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Themistocles, having received authority to proceed and enjoying every assistance ready at hand for his undertakings, again conceived a way to deceive the Lacedaemonians by a stratagem; for he was fully assured that just as the Lacedaemonians had interfered with the building of the wall about the city, they would in the same manner endeavour to obstruct the plans of the Athenians in the case of the making of the harbour. [2] Accordingly he decided to dispatch ambassadors to the Lacedaemonians to show them how it was to the advantage of the common interests of Greece that it should possess a first-rate harbour in view of the expedition which was to be expected on the part of the Persians. When he had in this way somewhat dulled the impulse of the Spartans to interfere, he devoted himself to that work, and since everybody enthusiastically co-operated it was speedily done and the harbour was finished before anyone expected. [3] And Themistocles persuaded the people each year to construct and add twenty triremes to the fleet they already possessed, and also to remove the tax upon metics and artisans, in order that great crowds of people might stream into the city from every quarter and that the Athenians might easily procure labour for a greater number of crafts. Both these policies he considered to be most useful in building up the city's naval forces. The Athenians, therefore, were busy over the matters we have described.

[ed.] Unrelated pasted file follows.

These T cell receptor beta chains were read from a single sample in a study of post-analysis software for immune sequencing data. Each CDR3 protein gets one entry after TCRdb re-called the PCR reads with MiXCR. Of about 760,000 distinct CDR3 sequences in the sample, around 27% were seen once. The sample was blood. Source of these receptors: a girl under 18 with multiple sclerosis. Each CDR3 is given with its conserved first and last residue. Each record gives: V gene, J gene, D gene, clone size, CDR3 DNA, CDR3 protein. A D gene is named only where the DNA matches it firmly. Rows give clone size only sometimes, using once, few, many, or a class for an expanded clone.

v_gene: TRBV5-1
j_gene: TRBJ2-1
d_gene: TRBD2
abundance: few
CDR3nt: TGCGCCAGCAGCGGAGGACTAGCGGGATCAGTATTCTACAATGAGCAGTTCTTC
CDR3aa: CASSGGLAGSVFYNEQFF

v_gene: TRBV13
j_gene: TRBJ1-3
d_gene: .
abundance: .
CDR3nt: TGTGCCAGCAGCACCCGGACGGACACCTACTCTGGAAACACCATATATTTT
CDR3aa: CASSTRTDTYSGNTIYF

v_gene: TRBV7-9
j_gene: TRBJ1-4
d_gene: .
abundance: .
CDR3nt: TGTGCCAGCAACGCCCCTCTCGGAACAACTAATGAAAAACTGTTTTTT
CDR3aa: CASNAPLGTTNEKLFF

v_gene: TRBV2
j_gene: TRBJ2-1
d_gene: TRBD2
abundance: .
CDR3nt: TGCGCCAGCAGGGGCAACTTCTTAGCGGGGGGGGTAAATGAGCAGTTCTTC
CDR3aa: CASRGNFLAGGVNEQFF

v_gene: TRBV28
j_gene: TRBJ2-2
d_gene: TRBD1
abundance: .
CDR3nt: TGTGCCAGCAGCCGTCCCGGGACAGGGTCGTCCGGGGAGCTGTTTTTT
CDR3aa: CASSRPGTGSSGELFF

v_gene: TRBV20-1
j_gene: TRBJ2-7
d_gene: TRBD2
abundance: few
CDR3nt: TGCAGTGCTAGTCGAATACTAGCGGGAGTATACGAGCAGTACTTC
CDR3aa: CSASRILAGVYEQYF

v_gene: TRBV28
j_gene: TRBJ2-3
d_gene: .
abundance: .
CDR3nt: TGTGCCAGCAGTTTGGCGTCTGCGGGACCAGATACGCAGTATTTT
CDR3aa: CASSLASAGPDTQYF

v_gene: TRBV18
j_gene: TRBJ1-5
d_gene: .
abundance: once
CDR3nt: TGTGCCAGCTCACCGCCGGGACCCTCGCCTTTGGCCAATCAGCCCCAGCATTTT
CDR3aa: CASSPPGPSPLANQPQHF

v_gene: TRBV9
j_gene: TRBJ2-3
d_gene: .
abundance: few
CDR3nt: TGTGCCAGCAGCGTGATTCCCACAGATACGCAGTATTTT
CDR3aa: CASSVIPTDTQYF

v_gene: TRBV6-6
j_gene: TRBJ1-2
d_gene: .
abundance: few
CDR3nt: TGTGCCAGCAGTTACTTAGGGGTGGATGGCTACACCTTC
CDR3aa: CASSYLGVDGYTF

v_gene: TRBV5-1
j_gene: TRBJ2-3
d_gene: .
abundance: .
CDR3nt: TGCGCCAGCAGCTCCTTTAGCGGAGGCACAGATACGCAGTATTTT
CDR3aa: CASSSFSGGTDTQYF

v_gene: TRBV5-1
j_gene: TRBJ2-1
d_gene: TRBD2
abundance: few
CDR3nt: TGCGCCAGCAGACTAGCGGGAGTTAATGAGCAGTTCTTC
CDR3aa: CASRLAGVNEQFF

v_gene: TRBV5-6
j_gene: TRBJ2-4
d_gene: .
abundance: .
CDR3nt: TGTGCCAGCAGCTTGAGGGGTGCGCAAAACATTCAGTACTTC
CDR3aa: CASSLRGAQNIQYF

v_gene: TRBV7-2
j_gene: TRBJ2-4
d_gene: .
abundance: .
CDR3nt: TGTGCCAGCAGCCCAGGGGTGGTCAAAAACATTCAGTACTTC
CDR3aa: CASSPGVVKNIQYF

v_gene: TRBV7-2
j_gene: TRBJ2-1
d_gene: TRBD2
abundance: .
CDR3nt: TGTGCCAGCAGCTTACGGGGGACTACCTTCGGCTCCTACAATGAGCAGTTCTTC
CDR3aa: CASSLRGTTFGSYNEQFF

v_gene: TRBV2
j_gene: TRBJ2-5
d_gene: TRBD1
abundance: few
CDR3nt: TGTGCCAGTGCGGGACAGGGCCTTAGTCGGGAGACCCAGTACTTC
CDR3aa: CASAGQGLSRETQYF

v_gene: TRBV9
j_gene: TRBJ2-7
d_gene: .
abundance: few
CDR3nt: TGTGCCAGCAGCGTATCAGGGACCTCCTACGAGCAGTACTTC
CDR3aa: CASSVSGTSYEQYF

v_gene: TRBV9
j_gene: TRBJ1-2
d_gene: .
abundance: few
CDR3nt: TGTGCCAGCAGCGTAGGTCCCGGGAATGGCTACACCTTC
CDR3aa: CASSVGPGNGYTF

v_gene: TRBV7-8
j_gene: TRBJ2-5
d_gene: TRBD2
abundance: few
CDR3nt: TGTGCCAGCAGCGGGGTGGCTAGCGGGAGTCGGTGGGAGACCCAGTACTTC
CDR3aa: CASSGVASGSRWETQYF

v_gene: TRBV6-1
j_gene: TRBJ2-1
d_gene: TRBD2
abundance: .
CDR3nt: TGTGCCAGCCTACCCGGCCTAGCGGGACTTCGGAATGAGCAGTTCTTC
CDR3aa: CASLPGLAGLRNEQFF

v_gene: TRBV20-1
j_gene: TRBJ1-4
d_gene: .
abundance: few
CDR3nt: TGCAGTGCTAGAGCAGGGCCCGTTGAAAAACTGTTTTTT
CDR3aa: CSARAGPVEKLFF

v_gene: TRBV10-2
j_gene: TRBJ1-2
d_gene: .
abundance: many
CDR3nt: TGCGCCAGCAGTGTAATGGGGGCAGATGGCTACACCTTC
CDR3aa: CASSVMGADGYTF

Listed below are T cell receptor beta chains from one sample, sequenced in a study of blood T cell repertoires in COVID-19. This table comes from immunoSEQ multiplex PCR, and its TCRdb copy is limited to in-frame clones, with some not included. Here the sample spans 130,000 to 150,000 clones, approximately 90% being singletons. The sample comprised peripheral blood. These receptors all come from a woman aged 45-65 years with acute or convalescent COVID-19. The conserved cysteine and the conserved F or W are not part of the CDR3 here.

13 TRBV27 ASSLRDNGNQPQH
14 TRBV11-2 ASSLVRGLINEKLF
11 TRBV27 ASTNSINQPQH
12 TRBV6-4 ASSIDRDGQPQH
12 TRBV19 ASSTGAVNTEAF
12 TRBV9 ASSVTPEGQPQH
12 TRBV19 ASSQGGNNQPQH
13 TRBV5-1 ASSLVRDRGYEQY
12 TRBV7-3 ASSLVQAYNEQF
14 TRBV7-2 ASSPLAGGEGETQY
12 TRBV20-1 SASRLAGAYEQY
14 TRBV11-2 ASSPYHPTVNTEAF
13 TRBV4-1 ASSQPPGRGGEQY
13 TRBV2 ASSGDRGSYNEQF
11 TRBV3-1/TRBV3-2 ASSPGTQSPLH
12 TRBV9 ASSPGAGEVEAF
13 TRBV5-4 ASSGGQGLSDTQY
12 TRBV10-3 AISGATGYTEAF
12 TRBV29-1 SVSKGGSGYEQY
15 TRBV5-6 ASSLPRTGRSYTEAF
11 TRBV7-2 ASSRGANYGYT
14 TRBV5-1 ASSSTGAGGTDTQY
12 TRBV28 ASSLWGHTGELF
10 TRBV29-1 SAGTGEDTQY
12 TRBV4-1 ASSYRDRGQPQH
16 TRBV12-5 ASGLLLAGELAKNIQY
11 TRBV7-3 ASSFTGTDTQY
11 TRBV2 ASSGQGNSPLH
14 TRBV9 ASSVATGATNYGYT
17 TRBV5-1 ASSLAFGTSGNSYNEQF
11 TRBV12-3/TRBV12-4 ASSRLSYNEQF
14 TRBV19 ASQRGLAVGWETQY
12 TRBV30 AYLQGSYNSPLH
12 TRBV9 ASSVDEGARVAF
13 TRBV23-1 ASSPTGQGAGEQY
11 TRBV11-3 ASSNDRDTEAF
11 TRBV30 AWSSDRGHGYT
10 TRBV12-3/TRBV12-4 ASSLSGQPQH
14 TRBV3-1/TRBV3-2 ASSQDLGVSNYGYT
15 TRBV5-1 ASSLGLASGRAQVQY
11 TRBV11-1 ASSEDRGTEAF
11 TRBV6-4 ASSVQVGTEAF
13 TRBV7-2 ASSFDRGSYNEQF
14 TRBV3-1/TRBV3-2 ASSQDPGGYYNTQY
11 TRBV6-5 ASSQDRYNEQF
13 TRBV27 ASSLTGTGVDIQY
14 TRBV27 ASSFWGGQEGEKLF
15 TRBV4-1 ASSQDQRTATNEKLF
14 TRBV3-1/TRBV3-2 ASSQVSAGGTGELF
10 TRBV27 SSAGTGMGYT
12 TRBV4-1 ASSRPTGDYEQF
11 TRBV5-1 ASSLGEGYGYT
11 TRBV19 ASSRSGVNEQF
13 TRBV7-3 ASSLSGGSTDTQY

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  • Cross-references to this page (2):
    • A Dictionary of Greek and Roman Antiquities (1890), ARTIF´ICES
    • A Dictionary of Greek and Roman Antiquities (1890), TRIEROPOEI
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